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Swap sugar-packed sweets for dark chocolate squares and trade butter for heart-healthy olive oil. Your joints (and waistline) will thank you.
If you have arthritis, following a heart-healthy diet is important.
Many people with arthritis find that certain
foods, like sugar-filled or fried fare, may worsen symptoms.
Fish oil and a Mediterranean diet may help ease your symptoms.
For more than 80 years, researchers have explored the link between diet and arthritis, trying to discover whether some nutrients trigger symptoms and if others may calm them. The answers are evolving but are far from complete.
The key may be foods that ease inflammation, which is common in rheumatoid arthritis (RA) and which may alsoplay a role in osteoarthritis (OA): the wear-and-tear arthritis associated with aging.
Adopting one or all of the following six diet strategies, recommended by a rheumatologist with nutrition expertise and by three patients with arthritis, may help you, too.
1. Eat Heart-Healthy Foods
If you have arthritis, you may only be thinking about how your diet might ease pain and inflammation. That's understandable, but you should also be thinking about your heart, says rheumatologist Rebecca Manno, MD, assistant professor of medicine in the rheumatology division at Johns Hopkins University School of Medicine in Baltimore, who's conducted research on the role of diet and nutrition in inflammation.
That's because people with rheumatoid arthritis are at a higher risk for cardiovascular disease. She advises her patients to eat a heart healthy diet and watch their cholesterol, which is good advice for anyone. But, as Dr. Manno tells her RA patients, "It applies 20-fold to you." What's good for your heart, as it turns out, may also be helpful in relieving your arthritis symptoms.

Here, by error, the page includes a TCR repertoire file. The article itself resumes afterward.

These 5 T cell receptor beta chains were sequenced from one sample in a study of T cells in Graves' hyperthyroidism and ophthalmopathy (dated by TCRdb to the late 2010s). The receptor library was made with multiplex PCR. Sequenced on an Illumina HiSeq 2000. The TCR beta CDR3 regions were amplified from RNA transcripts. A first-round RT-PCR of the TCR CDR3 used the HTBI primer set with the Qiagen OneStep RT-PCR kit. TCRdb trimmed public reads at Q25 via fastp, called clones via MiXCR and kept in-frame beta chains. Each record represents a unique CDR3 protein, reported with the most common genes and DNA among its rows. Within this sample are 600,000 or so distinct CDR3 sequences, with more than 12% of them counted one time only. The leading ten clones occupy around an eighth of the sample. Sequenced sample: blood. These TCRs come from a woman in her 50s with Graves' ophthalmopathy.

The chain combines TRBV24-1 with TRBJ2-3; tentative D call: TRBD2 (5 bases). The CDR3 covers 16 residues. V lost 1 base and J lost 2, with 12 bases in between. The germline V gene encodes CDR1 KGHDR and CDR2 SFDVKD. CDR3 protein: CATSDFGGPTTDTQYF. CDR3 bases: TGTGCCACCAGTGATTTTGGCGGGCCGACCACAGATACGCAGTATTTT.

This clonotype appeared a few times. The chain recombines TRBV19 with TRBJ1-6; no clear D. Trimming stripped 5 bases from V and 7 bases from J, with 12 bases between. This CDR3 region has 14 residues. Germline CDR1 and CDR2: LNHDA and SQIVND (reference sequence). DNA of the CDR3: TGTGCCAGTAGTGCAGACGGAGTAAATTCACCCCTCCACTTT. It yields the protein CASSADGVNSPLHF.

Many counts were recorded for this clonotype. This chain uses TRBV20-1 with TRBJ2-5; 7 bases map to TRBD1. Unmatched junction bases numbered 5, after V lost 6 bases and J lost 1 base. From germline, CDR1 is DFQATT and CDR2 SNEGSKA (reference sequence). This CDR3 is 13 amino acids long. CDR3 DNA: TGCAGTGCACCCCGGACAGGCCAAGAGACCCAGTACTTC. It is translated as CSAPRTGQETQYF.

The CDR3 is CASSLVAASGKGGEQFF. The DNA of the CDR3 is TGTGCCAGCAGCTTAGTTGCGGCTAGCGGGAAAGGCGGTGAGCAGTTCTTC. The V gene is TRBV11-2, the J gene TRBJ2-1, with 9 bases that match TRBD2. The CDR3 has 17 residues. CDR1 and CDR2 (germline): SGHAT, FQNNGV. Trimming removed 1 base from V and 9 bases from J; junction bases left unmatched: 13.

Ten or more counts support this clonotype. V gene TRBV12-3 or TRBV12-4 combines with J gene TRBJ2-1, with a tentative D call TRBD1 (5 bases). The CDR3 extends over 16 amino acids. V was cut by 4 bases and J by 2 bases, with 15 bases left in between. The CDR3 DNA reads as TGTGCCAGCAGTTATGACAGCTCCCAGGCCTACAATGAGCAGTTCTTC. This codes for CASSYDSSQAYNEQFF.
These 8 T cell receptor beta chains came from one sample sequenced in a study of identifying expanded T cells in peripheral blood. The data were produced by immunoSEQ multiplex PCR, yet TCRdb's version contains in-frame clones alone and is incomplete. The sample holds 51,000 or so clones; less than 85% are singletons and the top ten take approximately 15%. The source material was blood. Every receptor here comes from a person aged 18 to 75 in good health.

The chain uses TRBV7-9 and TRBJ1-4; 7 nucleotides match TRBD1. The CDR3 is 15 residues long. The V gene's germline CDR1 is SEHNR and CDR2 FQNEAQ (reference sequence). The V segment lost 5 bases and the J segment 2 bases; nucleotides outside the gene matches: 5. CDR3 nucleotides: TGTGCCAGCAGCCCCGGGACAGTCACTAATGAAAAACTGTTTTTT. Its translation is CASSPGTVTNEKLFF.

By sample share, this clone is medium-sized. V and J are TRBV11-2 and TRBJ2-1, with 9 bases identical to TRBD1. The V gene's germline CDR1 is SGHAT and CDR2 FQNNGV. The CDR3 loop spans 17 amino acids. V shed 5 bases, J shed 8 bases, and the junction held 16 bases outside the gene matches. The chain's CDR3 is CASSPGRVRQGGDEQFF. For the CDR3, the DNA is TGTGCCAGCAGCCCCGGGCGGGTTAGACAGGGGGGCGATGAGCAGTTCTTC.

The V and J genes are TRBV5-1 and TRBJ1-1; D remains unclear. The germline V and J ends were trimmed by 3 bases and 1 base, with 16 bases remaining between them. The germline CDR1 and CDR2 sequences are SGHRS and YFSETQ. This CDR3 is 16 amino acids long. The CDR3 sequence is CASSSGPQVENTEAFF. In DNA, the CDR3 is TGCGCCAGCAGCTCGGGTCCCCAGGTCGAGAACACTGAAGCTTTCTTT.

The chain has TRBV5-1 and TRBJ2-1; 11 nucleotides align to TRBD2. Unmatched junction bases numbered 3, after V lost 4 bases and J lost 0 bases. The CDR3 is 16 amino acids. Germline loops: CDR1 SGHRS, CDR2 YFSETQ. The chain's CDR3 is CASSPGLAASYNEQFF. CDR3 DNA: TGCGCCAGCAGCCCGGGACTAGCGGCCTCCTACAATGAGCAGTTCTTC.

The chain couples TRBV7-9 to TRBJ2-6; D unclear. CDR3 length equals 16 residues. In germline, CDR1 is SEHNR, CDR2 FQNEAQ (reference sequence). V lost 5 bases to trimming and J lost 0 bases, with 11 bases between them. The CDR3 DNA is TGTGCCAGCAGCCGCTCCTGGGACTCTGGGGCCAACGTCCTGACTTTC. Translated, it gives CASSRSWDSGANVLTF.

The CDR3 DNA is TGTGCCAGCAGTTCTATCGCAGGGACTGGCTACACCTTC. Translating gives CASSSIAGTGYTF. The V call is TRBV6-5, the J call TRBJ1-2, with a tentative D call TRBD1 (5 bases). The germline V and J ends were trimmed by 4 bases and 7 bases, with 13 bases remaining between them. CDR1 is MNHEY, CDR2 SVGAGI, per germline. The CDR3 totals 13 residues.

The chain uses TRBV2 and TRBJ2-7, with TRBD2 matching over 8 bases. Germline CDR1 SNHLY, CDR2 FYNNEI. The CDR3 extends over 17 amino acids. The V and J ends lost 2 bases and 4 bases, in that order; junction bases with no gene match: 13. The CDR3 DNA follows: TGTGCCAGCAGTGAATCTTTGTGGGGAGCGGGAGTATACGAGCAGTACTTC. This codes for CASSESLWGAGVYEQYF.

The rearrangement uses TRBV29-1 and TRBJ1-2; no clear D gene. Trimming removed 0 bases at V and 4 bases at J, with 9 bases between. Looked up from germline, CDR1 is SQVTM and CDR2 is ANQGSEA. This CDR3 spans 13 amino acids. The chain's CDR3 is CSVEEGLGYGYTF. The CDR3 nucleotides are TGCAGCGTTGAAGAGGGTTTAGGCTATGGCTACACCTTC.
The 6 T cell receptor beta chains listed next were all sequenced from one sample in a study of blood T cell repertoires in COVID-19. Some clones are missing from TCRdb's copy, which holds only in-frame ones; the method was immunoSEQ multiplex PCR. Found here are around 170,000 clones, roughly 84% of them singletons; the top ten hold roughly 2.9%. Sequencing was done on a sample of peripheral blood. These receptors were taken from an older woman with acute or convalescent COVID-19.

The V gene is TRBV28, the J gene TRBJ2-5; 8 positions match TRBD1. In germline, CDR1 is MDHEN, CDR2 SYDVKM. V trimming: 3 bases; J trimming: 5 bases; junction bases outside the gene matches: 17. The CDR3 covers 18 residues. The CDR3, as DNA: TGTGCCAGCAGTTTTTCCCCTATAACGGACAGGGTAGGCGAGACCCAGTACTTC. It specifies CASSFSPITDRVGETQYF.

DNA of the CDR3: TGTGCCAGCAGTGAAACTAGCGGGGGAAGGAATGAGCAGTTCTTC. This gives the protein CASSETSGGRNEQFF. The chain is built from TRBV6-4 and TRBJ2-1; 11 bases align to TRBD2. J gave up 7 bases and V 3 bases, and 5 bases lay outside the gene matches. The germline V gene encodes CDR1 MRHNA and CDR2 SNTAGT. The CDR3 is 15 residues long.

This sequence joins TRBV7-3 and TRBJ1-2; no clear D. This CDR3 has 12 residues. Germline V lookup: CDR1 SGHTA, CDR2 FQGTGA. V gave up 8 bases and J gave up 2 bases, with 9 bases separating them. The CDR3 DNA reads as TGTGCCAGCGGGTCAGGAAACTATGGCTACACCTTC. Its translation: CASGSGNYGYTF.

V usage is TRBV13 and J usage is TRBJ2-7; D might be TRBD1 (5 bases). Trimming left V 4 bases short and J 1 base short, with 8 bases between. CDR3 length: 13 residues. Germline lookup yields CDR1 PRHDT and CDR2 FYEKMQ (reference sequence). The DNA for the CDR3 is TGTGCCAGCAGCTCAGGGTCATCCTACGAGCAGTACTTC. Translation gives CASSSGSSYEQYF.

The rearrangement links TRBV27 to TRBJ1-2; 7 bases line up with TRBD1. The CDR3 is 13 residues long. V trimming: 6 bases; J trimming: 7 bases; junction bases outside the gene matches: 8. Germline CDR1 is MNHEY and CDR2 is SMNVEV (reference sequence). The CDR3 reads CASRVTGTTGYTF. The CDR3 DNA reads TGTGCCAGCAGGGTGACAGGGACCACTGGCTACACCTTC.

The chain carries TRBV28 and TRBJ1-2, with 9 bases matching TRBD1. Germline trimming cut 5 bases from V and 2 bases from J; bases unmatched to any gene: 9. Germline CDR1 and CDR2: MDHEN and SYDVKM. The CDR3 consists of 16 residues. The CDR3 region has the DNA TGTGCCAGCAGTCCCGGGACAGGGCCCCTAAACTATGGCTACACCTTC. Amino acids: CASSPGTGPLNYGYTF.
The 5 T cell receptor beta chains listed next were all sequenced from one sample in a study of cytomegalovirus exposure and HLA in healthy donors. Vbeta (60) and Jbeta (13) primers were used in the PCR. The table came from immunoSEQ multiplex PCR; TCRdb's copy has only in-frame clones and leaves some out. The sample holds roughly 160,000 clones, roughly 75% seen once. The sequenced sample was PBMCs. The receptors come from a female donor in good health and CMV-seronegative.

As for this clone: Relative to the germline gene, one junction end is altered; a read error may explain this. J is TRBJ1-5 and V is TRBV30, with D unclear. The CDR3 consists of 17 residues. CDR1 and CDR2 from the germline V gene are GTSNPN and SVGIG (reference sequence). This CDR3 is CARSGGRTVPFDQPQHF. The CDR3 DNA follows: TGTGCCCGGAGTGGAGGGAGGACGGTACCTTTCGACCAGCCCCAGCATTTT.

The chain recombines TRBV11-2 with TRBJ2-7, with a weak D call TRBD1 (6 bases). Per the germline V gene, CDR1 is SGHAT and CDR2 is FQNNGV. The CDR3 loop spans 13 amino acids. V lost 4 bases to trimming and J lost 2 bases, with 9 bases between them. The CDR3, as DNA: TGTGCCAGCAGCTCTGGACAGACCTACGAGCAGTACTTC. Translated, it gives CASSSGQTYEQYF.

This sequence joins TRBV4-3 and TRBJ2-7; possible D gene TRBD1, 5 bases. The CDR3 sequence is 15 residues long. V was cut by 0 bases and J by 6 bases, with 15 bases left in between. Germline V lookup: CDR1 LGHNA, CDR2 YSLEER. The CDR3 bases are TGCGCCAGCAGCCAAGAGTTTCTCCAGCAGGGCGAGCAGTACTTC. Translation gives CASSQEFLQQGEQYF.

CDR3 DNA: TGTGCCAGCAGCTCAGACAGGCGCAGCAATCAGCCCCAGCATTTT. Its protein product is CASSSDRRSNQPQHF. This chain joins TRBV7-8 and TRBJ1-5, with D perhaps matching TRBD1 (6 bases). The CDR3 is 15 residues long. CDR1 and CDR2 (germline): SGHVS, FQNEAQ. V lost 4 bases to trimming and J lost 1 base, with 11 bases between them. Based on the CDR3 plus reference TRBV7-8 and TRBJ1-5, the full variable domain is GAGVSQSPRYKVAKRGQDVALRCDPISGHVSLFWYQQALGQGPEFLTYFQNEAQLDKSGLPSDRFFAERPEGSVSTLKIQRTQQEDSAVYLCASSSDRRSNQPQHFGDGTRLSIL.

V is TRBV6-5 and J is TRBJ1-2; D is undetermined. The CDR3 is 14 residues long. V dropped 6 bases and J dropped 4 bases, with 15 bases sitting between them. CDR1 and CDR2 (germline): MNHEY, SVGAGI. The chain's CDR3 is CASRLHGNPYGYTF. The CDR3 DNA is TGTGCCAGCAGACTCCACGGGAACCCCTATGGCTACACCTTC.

Looking to make some quick and easy swaps for a heart-healthy diet? Trade chips for nuts like walnuts, spread avocado on your sandwich instead of mayonnaise, select spices instead of salt when seasoning foods, and choose beans over fatty cuts of meat.
2. Adopt a Mediterranean Mindset
Eating a Mediterranean style diet with plenty of fruits, vegetables, whole grains, fatty fish, and a little red meat may help people with inflammation. When experts compared a group of people with RA who followed the diet to those who did not, the people on the Mediterranean plan reported less need for anti-inflammatory drugs and an increase in physical functioning.
Cristina Montoya, RD, 33, who has RA and is a member of the CreakyJoints online community, is a strong proponent of the Mediterranean diet. The resident of the Canadian province of Ontario said that eating less red meat in particular has lessened her fatigue and inflammation.
"Once or twice a month, I'll have red meat," Montoya says. And cutting back was easier than she thought it would be. "I really don't miss it," she adds.
It’s relatively painless to make some Mediterranean diet swaps. Try trading butter for olive oil, switch beef for salmon, and pick whole wheat breads over white versions.
3. Consider Fish Oil
"Several studies in past years have shown a nice effect of fish oil," Manno says. While not all studies agree, she notes that some research has shown that fish oil's omega-3 fatty acids are beneficial in reducing RA inflammation in blood work, though it’s unclear how much symptom relief patients actually get.